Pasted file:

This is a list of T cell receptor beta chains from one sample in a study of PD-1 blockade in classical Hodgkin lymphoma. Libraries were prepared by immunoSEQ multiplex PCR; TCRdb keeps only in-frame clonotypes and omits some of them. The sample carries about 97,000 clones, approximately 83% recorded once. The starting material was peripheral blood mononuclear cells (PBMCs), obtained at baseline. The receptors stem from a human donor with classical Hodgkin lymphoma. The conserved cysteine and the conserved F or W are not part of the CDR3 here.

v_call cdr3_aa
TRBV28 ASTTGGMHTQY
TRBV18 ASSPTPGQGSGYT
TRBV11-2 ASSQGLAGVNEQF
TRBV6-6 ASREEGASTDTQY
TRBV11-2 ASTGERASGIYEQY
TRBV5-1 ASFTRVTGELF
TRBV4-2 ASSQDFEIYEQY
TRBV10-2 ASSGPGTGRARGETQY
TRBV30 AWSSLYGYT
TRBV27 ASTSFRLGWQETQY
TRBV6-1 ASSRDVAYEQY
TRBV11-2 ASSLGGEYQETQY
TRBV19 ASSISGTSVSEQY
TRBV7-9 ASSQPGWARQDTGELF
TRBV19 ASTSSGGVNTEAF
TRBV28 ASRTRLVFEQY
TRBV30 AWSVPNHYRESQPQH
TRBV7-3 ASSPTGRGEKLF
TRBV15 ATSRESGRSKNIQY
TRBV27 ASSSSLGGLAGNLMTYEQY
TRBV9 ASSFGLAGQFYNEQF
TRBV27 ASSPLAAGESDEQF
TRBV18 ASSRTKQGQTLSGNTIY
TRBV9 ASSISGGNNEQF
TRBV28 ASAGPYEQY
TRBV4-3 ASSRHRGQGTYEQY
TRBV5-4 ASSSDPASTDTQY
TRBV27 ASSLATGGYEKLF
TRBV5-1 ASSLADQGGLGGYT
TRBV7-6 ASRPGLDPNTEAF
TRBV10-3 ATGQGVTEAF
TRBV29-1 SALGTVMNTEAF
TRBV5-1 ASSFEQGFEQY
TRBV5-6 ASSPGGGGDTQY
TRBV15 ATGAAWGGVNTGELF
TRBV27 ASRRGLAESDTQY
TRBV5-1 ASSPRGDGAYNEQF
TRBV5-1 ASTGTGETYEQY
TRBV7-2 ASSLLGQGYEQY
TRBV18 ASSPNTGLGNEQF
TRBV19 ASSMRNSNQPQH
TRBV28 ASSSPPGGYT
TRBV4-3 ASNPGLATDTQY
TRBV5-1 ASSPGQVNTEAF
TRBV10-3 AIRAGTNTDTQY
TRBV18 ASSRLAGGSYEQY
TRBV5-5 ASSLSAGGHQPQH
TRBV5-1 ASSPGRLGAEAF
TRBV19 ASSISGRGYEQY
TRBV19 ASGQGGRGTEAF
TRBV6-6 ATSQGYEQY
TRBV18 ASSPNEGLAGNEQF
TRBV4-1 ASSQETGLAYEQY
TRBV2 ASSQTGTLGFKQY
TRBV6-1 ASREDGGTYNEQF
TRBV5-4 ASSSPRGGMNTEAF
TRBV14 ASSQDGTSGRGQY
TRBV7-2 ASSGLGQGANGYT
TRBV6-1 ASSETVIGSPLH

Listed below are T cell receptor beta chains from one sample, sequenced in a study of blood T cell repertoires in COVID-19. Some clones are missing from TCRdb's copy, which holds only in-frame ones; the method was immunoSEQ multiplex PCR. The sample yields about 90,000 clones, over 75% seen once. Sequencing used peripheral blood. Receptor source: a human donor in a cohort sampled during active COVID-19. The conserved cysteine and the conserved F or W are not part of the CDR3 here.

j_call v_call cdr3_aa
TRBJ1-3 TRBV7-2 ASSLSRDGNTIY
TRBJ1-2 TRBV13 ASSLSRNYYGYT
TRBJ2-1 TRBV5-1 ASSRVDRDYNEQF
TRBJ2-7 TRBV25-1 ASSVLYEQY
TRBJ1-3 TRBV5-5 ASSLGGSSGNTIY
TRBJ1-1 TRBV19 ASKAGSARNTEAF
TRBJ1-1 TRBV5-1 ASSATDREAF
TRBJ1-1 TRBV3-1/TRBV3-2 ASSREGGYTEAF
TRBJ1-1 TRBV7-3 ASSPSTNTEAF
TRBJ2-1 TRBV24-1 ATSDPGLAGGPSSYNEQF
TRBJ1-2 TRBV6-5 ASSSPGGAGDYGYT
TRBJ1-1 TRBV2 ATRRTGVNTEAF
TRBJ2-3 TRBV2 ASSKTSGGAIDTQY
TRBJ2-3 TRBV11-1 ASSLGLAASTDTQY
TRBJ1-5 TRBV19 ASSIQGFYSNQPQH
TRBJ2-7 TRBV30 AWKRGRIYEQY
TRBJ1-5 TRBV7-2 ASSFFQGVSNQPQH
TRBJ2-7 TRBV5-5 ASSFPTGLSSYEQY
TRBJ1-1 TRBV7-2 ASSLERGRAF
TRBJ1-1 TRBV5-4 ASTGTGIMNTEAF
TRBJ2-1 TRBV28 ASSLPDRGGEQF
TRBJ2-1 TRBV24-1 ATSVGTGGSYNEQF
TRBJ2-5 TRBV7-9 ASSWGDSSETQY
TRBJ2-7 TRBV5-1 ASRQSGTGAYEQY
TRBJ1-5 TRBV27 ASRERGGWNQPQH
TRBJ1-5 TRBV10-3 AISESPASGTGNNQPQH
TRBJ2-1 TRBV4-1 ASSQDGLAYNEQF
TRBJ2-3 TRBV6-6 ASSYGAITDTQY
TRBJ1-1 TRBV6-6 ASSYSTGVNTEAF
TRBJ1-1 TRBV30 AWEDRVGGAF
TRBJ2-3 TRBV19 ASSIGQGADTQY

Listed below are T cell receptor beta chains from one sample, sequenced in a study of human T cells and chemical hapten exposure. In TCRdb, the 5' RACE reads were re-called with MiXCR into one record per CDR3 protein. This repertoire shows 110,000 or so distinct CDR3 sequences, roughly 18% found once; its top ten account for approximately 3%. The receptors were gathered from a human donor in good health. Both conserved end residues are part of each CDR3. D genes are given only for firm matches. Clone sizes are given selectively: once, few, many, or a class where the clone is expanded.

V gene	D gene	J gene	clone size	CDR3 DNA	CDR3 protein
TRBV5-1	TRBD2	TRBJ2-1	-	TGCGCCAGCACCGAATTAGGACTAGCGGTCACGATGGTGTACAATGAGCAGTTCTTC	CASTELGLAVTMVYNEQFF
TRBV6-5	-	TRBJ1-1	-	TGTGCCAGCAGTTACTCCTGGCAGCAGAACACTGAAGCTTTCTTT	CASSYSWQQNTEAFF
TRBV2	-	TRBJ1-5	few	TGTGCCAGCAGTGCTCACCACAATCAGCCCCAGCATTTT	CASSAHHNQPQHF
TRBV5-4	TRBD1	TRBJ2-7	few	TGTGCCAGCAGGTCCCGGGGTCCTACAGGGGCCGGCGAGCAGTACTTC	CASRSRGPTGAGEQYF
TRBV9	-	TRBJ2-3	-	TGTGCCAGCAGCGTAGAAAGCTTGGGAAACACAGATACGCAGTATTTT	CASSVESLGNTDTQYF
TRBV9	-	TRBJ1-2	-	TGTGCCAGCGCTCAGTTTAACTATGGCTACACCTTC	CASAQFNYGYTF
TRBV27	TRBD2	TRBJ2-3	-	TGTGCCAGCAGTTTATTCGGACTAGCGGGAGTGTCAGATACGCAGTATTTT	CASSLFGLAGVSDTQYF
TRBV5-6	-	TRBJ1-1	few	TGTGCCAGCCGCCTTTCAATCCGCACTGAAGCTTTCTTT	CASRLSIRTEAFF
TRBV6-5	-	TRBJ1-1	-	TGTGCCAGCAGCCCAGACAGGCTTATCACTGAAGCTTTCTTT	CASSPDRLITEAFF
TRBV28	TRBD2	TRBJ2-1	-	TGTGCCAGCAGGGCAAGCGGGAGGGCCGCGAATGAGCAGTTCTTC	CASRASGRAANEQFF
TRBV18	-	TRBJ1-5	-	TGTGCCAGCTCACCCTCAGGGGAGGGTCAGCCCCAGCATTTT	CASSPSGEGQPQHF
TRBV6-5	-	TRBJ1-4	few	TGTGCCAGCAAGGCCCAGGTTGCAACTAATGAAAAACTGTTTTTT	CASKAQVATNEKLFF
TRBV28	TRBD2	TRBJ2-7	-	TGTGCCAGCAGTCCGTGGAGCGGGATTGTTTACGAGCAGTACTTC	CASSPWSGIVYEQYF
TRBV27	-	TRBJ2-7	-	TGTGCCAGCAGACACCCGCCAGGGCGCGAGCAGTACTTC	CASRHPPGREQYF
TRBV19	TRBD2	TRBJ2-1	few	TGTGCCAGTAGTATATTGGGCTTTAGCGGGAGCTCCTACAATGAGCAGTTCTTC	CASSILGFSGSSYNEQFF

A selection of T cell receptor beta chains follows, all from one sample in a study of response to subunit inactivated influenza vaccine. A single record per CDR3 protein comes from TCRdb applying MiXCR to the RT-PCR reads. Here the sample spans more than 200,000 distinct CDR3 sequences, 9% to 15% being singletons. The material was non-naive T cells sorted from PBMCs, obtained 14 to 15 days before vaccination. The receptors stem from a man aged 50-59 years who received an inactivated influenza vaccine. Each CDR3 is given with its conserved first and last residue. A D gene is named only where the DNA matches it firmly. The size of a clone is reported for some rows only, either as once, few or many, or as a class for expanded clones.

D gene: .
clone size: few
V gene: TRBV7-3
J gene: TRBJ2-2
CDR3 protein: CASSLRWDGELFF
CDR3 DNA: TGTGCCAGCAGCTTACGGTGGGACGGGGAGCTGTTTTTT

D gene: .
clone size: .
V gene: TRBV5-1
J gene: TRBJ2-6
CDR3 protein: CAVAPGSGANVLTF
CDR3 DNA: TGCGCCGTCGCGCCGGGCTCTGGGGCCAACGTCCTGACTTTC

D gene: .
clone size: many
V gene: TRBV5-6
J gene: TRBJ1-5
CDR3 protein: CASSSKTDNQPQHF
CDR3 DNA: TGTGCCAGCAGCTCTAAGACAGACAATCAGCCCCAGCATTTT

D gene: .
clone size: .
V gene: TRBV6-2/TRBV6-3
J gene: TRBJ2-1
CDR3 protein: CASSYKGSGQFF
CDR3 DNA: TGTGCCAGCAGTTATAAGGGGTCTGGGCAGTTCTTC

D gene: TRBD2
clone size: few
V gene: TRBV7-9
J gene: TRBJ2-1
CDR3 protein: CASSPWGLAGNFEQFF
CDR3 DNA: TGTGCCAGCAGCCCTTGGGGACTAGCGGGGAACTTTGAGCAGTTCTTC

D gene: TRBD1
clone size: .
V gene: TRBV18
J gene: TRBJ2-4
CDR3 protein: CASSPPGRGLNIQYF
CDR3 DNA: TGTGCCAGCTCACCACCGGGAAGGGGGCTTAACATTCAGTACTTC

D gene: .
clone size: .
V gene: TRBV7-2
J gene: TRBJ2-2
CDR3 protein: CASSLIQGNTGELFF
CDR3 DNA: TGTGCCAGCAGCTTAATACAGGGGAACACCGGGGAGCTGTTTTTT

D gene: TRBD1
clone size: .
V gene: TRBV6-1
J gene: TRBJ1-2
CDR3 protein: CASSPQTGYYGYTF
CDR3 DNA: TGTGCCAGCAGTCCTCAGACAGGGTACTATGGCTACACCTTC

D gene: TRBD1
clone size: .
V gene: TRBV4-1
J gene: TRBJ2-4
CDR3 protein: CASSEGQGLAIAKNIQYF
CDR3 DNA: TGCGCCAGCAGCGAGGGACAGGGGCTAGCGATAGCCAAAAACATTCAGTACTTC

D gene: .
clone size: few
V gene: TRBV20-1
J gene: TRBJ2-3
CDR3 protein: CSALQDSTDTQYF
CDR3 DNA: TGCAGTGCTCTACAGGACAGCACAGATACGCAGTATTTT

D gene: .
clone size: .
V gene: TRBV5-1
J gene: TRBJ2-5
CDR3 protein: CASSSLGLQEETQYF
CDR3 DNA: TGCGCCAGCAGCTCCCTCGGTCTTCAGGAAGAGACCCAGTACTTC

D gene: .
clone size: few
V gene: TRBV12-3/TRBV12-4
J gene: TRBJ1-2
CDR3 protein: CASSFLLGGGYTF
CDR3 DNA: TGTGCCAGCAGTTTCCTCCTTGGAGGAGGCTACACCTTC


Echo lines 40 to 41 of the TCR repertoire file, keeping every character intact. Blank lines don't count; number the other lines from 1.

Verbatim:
TRBV5-1 ASTGTGETYEQY
TRBV7-2 ASSLLGQGYEQY